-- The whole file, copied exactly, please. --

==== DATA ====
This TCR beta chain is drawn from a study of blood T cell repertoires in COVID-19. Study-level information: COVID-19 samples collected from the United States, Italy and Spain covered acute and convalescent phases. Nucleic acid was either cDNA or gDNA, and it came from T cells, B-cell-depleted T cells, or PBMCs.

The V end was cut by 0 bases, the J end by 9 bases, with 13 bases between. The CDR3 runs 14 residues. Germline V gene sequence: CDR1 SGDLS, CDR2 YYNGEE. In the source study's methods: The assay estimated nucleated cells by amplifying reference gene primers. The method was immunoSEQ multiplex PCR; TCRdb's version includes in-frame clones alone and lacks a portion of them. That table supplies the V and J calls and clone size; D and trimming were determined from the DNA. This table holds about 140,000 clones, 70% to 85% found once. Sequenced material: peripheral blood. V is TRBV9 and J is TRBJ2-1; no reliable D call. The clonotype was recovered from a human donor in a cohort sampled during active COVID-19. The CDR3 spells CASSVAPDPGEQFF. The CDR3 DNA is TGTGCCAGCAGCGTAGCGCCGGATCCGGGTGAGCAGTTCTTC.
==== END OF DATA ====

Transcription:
This TCR beta chain is drawn from a study of blood T cell repertoires in COVID-19. Study-level information: COVID-19 samples collected from the United States, Italy and Spain covered acute and convalescent phases. Nucleic acid was either cDNA or gDNA, and it came from T cells, B-cell-depleted T cells, or PBMCs.

The V end was cut by 0 bases, the J end by 9 bases, with 13 bases between. The CDR3 runs 14 residues. Germline V gene sequence: CDR1 SGDLS, CDR2 YYNGEE. In the source study's methods: The assay estimated nucleated cells by amplifying reference gene primers. The method was immunoSEQ multiplex PCR; TCRdb's version includes in-frame clones alone and lacks a portion of them. That table supplies the V and J calls and clone size; D and trimming were determined from the DNA. This table holds about 140,000 clones, 70% to 85% found once. Sequenced material: peripheral blood. V is TRBV9 and J is TRBJ2-1; no reliable D call. The clonotype was recovered from a human donor in a cohort sampled during active COVID-19. The CDR3 spells CASSVAPDPGEQFF. The CDR3 DNA is TGTGCCAGCAGCGTAGCGCCGGATCCGGGTGAGCAGTTCTTC.